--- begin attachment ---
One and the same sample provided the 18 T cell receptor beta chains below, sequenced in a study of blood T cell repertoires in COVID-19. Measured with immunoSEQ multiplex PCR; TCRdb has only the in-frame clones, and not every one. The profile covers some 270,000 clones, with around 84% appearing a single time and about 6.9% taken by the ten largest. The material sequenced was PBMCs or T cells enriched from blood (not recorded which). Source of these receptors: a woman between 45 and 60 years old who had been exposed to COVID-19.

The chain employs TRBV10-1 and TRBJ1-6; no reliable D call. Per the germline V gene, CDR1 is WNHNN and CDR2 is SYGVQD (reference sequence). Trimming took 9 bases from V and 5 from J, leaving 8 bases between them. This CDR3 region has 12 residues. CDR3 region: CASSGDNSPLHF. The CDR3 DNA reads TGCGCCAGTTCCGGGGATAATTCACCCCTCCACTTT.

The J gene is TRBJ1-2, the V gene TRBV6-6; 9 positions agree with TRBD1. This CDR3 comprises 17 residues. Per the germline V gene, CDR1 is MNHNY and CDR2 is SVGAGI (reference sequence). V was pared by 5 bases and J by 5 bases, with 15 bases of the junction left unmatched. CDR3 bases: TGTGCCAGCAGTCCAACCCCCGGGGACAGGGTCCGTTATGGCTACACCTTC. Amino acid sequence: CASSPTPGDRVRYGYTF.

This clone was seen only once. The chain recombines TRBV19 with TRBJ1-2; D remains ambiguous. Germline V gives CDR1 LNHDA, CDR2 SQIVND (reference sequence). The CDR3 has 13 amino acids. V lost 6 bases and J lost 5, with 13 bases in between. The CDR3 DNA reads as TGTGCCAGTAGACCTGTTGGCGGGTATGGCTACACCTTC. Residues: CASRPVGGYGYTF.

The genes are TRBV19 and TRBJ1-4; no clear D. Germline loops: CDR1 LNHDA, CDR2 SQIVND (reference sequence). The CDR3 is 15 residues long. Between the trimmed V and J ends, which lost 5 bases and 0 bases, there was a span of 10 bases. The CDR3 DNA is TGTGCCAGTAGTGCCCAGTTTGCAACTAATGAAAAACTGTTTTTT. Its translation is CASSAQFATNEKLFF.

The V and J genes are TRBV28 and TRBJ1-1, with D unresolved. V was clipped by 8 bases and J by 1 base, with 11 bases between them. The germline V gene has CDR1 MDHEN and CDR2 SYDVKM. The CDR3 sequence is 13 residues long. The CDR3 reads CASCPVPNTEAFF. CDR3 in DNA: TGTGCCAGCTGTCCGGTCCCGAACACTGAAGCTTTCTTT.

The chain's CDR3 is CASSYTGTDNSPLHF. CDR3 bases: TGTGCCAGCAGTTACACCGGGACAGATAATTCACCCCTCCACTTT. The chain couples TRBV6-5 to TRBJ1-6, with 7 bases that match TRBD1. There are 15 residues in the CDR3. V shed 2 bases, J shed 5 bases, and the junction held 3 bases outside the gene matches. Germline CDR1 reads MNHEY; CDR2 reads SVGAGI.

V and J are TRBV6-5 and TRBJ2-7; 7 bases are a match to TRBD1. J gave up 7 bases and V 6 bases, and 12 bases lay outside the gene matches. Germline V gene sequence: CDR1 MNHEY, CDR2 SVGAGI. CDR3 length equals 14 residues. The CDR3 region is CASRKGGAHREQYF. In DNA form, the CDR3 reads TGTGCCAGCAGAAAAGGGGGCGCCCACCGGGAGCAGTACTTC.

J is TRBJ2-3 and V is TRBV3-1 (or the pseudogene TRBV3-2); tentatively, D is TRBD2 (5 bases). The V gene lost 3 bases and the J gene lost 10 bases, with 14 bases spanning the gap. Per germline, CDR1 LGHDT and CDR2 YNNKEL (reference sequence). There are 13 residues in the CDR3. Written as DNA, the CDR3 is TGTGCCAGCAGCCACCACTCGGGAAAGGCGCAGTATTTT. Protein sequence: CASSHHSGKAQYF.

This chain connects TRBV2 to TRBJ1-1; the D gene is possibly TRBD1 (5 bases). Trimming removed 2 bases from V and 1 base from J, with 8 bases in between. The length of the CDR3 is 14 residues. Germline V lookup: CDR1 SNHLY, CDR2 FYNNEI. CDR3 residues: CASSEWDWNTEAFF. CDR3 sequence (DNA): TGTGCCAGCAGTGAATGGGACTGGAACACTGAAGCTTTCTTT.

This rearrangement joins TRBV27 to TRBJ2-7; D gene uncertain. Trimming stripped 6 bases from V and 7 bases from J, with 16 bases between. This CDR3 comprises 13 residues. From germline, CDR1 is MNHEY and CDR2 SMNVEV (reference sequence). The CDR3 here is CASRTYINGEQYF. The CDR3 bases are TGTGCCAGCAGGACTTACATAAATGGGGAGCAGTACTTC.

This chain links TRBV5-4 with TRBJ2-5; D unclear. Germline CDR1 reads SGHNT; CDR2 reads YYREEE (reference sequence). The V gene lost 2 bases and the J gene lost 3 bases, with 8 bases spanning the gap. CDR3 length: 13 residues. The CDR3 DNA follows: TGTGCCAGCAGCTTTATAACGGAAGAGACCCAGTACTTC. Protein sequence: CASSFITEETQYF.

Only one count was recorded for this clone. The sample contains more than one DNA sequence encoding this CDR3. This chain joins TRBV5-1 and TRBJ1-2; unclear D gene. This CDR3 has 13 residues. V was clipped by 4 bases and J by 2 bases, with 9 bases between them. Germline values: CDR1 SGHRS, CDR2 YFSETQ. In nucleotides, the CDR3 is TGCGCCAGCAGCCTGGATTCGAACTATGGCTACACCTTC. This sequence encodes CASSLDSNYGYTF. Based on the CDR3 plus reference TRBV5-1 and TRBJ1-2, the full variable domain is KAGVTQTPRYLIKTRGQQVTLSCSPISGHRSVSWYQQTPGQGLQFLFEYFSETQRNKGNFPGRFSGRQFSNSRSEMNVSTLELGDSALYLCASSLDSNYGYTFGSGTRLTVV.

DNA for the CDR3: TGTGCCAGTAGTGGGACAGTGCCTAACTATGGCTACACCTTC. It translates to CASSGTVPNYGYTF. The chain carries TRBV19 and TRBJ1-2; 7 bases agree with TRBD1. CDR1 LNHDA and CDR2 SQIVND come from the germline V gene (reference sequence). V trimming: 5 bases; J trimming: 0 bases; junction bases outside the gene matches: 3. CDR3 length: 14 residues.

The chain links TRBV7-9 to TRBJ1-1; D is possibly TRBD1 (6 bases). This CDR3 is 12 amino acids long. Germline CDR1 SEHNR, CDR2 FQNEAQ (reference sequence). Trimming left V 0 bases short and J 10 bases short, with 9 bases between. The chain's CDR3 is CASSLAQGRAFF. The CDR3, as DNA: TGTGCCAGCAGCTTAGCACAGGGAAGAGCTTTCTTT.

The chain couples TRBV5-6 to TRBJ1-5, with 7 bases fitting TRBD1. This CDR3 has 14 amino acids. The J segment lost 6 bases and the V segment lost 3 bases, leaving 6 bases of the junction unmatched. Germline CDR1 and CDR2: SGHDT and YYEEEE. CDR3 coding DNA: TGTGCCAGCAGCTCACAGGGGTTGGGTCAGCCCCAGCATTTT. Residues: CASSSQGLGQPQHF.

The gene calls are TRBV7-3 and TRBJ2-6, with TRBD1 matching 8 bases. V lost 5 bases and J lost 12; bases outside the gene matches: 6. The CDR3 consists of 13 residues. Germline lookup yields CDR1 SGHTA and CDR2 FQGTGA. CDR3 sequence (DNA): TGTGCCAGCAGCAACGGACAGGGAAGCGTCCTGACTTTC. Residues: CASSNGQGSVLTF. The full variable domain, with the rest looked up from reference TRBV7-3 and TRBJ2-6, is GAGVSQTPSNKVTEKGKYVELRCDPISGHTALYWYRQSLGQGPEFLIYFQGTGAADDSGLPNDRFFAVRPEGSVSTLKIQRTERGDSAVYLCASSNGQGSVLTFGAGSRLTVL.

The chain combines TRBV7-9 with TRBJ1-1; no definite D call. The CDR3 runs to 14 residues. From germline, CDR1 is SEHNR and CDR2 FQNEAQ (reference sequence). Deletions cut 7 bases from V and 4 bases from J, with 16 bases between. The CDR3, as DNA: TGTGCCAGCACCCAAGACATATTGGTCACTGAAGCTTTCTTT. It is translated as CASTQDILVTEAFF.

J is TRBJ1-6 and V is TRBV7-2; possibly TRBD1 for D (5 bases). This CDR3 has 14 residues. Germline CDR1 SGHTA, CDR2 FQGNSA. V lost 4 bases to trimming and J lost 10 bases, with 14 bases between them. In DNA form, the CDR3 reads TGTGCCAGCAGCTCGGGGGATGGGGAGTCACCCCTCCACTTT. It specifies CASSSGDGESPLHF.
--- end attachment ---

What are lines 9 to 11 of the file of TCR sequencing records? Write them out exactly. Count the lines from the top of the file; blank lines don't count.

J is TRBJ2-3 and V is TRBV3-1 (or the pseudogene TRBV3-2); tentatively, D is TRBD2 (5 bases). The V gene lost 3 bases and the J gene lost 10 bases, with 14 bases spanning the gap. Per germline, CDR1 LGHDT and CDR2 YNNKEL (reference sequence). There are 13 residues in the CDR3. Written as DNA, the CDR3 is TGTGCCAGCAGCCACCACTCGGGAAAGGCGCAGTATTTT. Protein sequence: CASSHHSGKAQYF.

This chain connects TRBV2 to TRBJ1-1; the D gene is possibly TRBD1 (5 bases). Trimming removed 2 bases from V and 1 base from J, with 8 bases in between. The length of the CDR3 is 14 residues. Germline V lookup: CDR1 SNHLY, CDR2 FYNNEI. CDR3 residues: CASSEWDWNTEAFF. CDR3 sequence (DNA): TGTGCCAGCAGTGAATGGGACTGGAACACTGAAGCTTTCTTT.

This rearrangement joins TRBV27 to TRBJ2-7; D gene uncertain. Trimming stripped 6 bases from V and 7 bases from J, with 16 bases between. This CDR3 comprises 13 residues. From germline, CDR1 is MNHEY and CDR2 SMNVEV (reference sequence). The CDR3 here is CASRTYINGEQYF. The CDR3 bases are TGTGCCAGCAGGACTTACATAAATGGGGAGCAGTACTTC.